[News] Bill Sorro, Presente!
news at freedomarchives.org
Fri Sep 7 11:27:07 EDT 2007
We at CPE honor and celebrate the life of Bill
Sorro, a comrade that will truly be missed.
Bill Sorro, Presente!
San Francisco has lost a precious treasure. Not
the San Francisco of downtown business interests,
or of the dot-com craze, or of the waves of
"young urban professionals" moving into the
city's overpriced live-work lofts or
condominiums. No, we're talking of the San
Francisco struggling, on a day-to-day basis, to
maintain its very existence: of Pilipino families
and elderly in South of Market, of African
American residents in the Fillmore, of tenants in
SRO hotels, and of immigrant Latina/o workers in
the Mission. In the early morning hours of
Monday, August 27th, this San Francisco lost veteran activist Bill Sorro.
Bill passionately fought for this "other" San Francisco.
Born in 1939, Bill Sorro grew up in San
Francisco's working class and predominantly
African American Fillmore District, long before
working class folk were pushed out by Justin
Herman's notorious redevelopment schemes. Coming
from a family that suffered as a result of
anti-miscegenation laws [his Pilipino father was
arrested and jailed for marrying a white woman],
Bill consistently sought to connect the struggle
against class exploitation to that of racial oppression.
Nowadays people in progressive circles often
discuss ways to decrease ones footprint in the
world; it can truthfully be said, however, that
Bill Sorro left a tremendous footprint in
peoples' lives and in their collective struggles.
Recently, he became an inspirational anchor for a
growing housing justice movement in San
Francisco, from the Mission Anti-displacement
Coalition to the South of Market Community Action Network (SOMCAN).
Compañero Bill, however, leaves a much deeper and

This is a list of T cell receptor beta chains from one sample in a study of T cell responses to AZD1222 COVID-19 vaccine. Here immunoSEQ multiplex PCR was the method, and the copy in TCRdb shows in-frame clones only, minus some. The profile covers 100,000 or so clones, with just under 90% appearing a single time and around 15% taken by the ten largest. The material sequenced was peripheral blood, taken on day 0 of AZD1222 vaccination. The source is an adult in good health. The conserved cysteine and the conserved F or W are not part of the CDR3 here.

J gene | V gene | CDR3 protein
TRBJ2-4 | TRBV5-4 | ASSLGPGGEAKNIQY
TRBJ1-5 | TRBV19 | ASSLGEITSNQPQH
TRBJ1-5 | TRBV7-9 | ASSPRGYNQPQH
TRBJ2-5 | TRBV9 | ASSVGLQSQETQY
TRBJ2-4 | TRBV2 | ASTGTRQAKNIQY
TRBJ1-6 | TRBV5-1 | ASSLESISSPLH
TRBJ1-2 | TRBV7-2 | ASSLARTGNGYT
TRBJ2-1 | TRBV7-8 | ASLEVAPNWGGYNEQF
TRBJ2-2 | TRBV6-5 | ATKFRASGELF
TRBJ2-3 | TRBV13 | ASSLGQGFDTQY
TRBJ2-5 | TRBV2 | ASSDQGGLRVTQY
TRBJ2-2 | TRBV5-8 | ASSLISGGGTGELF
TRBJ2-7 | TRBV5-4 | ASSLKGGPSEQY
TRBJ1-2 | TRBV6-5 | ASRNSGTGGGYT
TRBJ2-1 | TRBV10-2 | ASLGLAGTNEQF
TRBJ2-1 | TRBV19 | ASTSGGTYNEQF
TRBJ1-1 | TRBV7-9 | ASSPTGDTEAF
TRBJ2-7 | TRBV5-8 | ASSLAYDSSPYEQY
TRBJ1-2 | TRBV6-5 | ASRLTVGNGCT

longer legacy: most obviously, for Pilipinos (as
a leader of the famed International Hotel
struggle, as a member of the Kalayaan Collective
and, later, of KDP-the Union of Democratic
Pilipinos, as a founder of the Manilatown
Heritage Foundation, and as mentor for countless
Pilipino youth), but equally for communities of
color in general, for the working class in
particular (as a long-time union activist and
committed socialist), and ultimately for all that
suffer and struggle against the indignities of
oppression and exploitation ... whether it be
here in the belly of the beast or across the
globe. Standing in solidarity with anyone
fighting for justice, Bill embodied the
often-quoted, but rarely lived, notion that the
essence of any true revolutionary is a profound
love for the people! And, man, Bill loved the
people! Right on, brother! All Power to the People!
He stands in that long tradition of individuals
like Philip Vera Cruz, Paul Robeson, Dolores
Huerta, and many others who made enormous
contributions to history. But Bill made history
by believing in and nurturing the leadership of
others, by supporting the insights and wisdom,
the creativity and resourcefulness of everyday
people. He believed power truly existed in the
people themselves; they need not look outwards
for salvation, only into the mirror. Bill made
societies most discarded people-the elderly, the
homeless, the immigrant, queer and transgendered
people, individuals with substance abuse issues,
youth of color-count and believe in themselves.
Bill leaves behind a tight knit family-his wife
Giuliana, who he met on the 2nd Venceremos
Brigade to Cuba and subsequently married at the
I-Hotel, and children Desu, Daphne, Danae,
Django, Giulio, Joachin, and Jordan-as well as
one that expands to include literally hundreds of
community activists and friends, all who feel a
part of the Sorro family. This broader family-one
that includes many who may never have even met
him-continue to organize and fight to realize
Bill's dream: a world in which people matter more
than profit and property. And we collectively
dedicate ourselves to fight for that future
described in Bill's favorite song: Donny
Hathaway's "Someday We'll All Be Free."
Jason Ferreira, Assistant Professor, College of
Ethnic Studies, San Francisco State University; and
Eric Quezada, Mission Anti-Displacement
Coalition, and Executive Director, Dolores Street Community Services.
The Center for Political Education: Dedicated to
building strong movements and the left through
education, analysis, theory, dialogue and activism
San Francisco, CA 94110
center at politicaleducation.org
522 Valencia Street
San Francisco, CA 94110
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